Aeterna Zentaris' (Nasdaq: AEZS) investors got a bit of good news yesterday while they wait for phase 3 data for the company's colorectal cancer drug perifosine. AEZS-108 might serve as a backup compound if perifosine fails. Or better yet, maybe it's a second compound on the market if perifosine succeeds.

Maybe. This was only phase 1 data after all.

The purpose of the phase 1 prostate cancer trial is to figure out the right dose of AEZS-108 to use, but the efficacy data doesn't look too shabby. Half of the patients saw their PSA -- a measure of the severity of the prostate cancer -- go down, and out of the four patients with radiologic disease that could be evaluated, three showed signs of stable disease.

Of course, with any phase 1 trial, you have to keep this in perspective. It's only 10 patients. A lot can happen between now and a phase 3 trial with hundreds.

And even if AEZS-108 gets to the market in a few years, there's plenty of competition ahead of it. The phase 1 trial tested patients with castration and taxane-resistant prostate cancer. Assuming Aeterna Zentaris sticks with that patient population, AEZS-108 wouldn't have to compete with Dendreon's (Nasdaq: DNDN) Provenge, which is used before taxanes. But there'll still be competition from Johnson & Johnson's (NYSE: JNJ) Zytiga and Sanofi's (NYSE: SNY) Jevtana, which are used later in disease progression. And Medivation's (Nasdaq: MDVN) MDV3100 and Bayer and Algeta's Alpharadin are also well ahead of AEZS-108 in the prostate cancer space.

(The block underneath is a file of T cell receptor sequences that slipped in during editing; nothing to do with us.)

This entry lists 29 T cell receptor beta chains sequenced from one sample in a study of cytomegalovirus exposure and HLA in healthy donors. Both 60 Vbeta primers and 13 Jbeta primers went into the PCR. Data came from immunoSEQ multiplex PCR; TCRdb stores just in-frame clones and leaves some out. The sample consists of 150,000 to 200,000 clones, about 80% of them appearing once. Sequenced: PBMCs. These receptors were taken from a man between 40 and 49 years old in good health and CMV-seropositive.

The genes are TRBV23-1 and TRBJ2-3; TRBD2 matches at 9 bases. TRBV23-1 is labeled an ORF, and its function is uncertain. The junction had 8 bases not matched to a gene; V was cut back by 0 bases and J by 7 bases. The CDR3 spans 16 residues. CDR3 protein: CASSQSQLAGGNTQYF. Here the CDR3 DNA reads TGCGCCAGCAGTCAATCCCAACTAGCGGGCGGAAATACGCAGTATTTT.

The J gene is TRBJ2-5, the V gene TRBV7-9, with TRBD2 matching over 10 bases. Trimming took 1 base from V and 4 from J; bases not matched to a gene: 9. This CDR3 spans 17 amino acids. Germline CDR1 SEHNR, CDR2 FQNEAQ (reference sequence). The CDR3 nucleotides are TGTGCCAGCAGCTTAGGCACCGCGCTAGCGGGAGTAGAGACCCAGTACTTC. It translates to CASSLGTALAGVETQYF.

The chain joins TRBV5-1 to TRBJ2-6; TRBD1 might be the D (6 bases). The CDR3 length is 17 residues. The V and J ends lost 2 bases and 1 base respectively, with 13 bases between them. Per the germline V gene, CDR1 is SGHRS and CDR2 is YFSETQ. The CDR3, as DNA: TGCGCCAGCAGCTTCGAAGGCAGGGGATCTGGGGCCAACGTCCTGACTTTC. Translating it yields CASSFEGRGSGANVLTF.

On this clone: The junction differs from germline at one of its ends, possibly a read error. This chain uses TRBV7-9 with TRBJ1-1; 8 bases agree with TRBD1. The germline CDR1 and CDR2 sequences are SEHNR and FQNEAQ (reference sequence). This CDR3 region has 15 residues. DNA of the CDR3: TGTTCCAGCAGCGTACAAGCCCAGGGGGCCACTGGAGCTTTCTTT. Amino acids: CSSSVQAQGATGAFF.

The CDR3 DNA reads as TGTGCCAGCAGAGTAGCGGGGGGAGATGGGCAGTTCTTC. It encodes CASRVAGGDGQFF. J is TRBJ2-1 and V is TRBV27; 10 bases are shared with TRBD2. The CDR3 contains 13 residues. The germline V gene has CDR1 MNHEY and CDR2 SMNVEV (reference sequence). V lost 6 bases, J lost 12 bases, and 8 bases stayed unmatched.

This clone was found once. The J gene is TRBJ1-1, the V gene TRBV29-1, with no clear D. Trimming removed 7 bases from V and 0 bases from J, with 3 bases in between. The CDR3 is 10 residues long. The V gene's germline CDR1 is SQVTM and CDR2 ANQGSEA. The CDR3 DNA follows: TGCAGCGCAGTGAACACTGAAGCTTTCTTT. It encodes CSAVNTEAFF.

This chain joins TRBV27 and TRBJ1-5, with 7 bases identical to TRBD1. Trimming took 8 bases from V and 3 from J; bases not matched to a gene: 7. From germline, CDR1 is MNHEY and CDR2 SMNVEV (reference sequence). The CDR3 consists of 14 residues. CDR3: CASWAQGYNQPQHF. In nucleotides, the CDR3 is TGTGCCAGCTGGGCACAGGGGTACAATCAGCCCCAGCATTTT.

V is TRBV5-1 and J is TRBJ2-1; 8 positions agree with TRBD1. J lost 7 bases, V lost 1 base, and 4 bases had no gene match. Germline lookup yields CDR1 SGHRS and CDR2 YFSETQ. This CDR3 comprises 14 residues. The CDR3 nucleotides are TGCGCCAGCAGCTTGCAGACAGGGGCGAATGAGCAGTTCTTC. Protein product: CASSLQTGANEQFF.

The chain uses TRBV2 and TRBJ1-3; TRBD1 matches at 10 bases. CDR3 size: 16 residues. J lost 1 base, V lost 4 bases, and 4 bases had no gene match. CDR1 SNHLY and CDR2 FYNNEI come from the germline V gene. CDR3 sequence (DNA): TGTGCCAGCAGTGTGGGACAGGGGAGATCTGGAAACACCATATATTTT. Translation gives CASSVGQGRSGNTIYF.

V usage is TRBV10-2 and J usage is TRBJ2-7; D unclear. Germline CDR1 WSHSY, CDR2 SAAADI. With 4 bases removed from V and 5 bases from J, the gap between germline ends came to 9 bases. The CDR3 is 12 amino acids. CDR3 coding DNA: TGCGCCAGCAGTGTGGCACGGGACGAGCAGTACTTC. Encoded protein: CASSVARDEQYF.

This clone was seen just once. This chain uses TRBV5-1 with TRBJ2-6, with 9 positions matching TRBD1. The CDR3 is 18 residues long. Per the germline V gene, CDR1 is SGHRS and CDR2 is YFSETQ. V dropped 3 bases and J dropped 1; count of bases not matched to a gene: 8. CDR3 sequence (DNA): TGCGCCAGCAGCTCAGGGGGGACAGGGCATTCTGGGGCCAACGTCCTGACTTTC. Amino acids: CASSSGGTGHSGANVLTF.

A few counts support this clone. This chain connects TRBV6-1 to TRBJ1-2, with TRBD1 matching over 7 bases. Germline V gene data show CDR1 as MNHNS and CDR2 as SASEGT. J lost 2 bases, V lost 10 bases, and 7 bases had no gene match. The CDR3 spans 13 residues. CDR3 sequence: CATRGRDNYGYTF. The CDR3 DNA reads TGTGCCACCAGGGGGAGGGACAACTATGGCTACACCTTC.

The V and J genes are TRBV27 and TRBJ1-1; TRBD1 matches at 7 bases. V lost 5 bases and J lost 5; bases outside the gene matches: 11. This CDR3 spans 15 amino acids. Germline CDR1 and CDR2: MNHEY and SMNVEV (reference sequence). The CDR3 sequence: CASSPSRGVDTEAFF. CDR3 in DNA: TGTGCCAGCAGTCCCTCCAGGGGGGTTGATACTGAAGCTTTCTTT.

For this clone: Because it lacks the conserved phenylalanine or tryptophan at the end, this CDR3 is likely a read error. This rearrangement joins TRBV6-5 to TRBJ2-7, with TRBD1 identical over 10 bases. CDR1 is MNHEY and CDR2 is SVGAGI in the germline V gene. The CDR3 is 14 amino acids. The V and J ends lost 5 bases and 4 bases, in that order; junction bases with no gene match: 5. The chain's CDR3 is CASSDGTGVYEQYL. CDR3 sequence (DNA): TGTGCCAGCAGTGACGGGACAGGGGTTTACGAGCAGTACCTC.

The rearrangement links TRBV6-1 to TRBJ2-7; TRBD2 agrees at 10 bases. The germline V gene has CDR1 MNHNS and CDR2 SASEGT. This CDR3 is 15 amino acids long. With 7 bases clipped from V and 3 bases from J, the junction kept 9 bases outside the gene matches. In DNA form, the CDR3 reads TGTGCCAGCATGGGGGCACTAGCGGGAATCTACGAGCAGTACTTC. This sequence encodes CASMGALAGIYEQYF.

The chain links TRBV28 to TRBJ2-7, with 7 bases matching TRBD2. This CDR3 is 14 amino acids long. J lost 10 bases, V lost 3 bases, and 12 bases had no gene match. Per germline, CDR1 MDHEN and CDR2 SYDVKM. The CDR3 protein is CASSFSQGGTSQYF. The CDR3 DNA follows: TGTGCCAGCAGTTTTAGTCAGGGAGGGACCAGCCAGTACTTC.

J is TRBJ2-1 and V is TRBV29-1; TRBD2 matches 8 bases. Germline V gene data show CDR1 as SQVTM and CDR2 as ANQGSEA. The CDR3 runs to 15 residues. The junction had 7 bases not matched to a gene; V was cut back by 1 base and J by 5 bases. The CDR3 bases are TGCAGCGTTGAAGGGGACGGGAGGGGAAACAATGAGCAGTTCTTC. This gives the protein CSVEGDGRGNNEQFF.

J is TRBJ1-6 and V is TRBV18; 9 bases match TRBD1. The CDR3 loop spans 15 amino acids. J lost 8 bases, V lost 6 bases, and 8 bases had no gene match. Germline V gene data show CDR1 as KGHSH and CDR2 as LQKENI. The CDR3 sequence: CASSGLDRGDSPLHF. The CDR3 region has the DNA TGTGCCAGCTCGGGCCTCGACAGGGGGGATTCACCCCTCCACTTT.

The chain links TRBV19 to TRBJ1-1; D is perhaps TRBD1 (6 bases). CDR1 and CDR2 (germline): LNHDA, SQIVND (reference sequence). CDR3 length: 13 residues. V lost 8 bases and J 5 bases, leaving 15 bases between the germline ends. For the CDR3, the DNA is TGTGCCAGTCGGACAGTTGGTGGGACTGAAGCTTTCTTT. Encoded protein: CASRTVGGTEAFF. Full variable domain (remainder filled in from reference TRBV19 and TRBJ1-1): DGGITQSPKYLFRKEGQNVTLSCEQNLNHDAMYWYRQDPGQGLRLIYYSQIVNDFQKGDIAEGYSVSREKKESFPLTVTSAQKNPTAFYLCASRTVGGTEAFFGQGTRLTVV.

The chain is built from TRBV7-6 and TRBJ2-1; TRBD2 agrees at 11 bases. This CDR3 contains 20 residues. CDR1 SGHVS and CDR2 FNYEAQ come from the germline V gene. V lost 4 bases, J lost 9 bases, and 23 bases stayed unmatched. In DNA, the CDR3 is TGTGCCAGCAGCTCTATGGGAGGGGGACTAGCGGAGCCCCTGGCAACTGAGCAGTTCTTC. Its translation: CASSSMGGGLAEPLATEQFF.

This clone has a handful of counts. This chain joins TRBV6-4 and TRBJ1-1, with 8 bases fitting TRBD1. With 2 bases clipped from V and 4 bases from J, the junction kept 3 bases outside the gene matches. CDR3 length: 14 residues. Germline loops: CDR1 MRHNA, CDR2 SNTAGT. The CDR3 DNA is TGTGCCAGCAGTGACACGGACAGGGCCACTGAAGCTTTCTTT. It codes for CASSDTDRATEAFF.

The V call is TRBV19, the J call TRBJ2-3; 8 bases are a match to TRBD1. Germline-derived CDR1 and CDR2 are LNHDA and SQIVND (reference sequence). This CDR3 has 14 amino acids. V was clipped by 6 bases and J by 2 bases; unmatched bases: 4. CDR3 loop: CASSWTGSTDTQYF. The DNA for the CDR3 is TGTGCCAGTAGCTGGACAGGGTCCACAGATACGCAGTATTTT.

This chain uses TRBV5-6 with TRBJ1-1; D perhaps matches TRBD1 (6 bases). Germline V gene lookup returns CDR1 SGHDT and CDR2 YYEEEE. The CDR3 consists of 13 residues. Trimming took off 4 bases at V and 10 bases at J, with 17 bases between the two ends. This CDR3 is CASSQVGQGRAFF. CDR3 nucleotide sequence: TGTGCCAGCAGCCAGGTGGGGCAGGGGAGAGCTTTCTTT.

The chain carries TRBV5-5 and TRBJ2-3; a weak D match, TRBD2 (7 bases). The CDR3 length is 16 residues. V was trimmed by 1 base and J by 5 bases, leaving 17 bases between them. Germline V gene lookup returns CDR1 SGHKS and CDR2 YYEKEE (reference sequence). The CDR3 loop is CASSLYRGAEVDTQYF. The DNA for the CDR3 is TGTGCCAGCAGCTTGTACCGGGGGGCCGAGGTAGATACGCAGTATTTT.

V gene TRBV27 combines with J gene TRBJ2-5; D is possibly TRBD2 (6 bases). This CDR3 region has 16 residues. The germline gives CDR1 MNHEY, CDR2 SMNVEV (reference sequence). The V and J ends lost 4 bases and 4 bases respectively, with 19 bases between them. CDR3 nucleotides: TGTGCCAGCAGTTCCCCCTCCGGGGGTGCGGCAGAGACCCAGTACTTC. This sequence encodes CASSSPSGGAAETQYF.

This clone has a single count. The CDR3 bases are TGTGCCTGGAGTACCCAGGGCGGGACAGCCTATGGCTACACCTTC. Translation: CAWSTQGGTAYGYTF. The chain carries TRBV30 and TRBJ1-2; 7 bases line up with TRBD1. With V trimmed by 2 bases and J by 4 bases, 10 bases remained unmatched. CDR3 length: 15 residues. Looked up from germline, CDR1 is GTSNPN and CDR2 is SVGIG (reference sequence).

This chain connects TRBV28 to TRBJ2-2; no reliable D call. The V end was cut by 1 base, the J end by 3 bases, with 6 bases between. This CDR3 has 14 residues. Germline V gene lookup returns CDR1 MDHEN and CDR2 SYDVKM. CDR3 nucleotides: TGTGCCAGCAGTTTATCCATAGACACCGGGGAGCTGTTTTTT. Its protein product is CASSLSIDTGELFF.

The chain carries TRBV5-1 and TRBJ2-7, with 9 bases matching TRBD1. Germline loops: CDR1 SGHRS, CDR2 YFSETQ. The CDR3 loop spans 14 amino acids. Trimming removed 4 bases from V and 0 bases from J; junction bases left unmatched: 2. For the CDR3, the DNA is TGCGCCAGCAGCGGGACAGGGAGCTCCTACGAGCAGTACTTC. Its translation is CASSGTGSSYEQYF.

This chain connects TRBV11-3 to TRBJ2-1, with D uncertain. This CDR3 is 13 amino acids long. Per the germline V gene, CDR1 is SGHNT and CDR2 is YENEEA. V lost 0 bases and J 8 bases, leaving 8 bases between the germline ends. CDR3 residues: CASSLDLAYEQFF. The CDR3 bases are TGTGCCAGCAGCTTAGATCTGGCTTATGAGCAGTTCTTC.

Not that competition in the prostate cancer space a few years from now should be investors' biggest worry. Getting perifosine approved by marketing partner Keryx Biopharmaceuticals (Nasdaq: KERX) is the key to Aeterna Zentaris' short- to mid-term success. I think perifosine has a good chance at succeeding, but there are no guarantees in drug development. At least the backup drug will offer some consolation if perifosine's phase 3 data doesn't turn out like investors are hoping.

Fool contributor Brian Orelli holds no position in any company mentioned. Click here to see his holdings and a short bio. The Motley Fool owns shares of Dendreon and Johnson & Johnson. Motley Fool newsletter services have recommended buying shares of and creating a diagonal call position in Johnson & Johnson. Try any of our Foolish newsletter services free for 30 days. We Fools may not all hold the same opinions, but we all believe that considering a diverse range of insights makes us better investors. The Motley Fool has a disclosure policy.